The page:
The consequences of asymmetric peripheral dysfunction are especially profound in the auditory system, where cochlear receptor cells are not spatially organized. Thus, auditory spatial information is available exclusively through central processing of binaural signals. Asymmetric hearing loss (AHL), which is one of the most common forms of hearing impairment, profoundly disrupts spatial hearing and related functions such as differentiating spatially-separated signals in noise (SIN). Remarkably, disabilities across hearing domains are generally more severe in AHL patients than in equivalent cases of symmetric hearing loss (SHL), and more severe than predicted by peripheral dysfunction. These disabilities are further compounded by problematic downstream outcomes including tinnitus, cognitive impairment, and reduced quality of life. Increasing recognition of the severe disabilities associated AHL has generated interest in a thorough understanding of its central consequences, especially reorganization at the level of primary auditory cortex (ACtx). Binaural cortical plasticity is traditionally assessed by shifts in characteristic frequency (CF) estimates obtained from the hemisphere contralateral to the impaired ear. In general, CFs obtained from the impaired ear shift toward frequencies of surviving cochlear cells. Although previous research has focused on shifts in spectral processing, evaluation of changes in alternative response characteristics are needed to understand the neural basis of the profound deficits in processing speech and SIN observed in AHL patients. Moreover, although difficulties understanding SIN, such as speech in noisy environments, constitutes the largest clinical challenge in AHL, no previous studies have directly investigated SIN processing in the central auditory pathway, or in controlled animal behavioral experiments. The knowledge obtained in such preparations could generate novel insights into the mechanisms underlying this debilitating condition and greatly facilitate the development of new clinical interventions. With these goals in mind, we propose to conduct a multifaceted analysis of altered SIN processing and cortical receptive field alteration following AHL using a transgenic mouse model. We will augment classic pure-tone response metrics such as CF and threshold with spectrotemporal receptive field (STRF) parameters including excitation-inhibition (E-I) ratio and temporal processing capabilities, which are critical for perception of speech and SIN. We will further provide a detailed description of disrupted cortical SIN processing in AHL by presenting elements of vocal communication signals in a range of competing background noise levels. We will compare these outcomes to behavioral deficits in SIN processing in mice performing an auditory discrimination task. The wealth of new insights made possible by this approach are capable of resolving numerous outstanding questions regarding central reorganization in AHL. As a result, clinical researchers will be equipped with new and better-defined central biomarkers of AHL, facilitating the development of improved rehabilitation strategies.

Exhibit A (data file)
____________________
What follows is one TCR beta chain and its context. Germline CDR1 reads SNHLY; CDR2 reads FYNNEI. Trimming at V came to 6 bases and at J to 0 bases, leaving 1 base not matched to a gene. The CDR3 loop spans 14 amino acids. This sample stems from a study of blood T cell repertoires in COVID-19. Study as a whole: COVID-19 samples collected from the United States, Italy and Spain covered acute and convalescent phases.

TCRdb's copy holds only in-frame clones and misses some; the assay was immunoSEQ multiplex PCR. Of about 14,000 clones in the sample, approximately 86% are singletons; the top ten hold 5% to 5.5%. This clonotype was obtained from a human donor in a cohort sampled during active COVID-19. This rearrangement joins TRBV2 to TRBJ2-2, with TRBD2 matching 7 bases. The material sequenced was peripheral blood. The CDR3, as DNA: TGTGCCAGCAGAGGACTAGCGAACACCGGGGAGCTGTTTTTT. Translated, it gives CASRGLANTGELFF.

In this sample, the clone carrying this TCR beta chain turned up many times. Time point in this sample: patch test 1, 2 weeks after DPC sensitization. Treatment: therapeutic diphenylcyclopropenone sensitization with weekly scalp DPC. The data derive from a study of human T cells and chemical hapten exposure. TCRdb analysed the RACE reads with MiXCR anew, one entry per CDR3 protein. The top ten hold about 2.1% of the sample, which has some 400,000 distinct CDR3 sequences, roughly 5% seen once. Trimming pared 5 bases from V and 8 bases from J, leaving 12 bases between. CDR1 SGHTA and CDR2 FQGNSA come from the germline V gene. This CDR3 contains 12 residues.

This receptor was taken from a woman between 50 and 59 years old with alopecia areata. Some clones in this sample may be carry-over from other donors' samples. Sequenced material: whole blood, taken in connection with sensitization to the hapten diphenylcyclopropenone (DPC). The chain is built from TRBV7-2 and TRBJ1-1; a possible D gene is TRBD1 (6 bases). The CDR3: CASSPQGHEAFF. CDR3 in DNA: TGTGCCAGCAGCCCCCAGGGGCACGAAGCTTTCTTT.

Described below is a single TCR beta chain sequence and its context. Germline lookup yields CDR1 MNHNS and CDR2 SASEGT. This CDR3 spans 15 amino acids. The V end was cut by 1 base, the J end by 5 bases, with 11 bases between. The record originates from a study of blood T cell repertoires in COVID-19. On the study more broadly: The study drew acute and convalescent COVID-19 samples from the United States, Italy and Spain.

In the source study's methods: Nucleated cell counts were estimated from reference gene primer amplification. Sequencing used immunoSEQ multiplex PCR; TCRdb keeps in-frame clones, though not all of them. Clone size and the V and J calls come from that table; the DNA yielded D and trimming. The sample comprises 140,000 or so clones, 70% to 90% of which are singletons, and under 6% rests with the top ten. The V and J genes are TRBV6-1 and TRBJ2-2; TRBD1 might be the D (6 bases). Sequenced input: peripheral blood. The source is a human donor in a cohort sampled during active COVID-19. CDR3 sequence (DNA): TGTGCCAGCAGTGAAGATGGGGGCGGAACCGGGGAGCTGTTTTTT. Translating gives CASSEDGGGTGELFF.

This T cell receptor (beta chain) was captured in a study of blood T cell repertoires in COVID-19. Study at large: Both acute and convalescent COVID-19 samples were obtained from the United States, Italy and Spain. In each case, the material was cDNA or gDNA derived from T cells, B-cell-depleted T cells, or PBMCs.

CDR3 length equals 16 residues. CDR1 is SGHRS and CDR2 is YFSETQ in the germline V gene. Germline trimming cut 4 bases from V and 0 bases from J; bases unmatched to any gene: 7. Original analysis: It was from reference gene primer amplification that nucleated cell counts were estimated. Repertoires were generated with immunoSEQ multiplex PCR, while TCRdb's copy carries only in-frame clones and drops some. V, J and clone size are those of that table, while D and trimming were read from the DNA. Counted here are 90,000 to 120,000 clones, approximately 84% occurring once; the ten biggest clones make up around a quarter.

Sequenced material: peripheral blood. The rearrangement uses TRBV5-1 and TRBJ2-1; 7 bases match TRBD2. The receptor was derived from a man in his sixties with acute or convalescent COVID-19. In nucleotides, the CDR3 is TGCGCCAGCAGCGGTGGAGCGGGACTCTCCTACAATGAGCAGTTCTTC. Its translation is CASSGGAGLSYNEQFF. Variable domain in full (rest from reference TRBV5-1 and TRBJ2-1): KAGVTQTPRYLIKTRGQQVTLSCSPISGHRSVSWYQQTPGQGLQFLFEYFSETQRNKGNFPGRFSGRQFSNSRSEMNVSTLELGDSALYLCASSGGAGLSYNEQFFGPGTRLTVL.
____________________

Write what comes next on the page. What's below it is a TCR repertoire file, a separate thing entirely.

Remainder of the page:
Asymmetric hearing loss (AHL), which affects approximately 1 in 15 adults, severely disrupts sound localization and speech perception, and has serious downstream consequences including tinnitus, cognitive impairment, and reduced quality of life. We propose to conduct a multifaceted analysis of cortical reorganization following AHL to better understand the neural basis of this disorder and how it can be treated.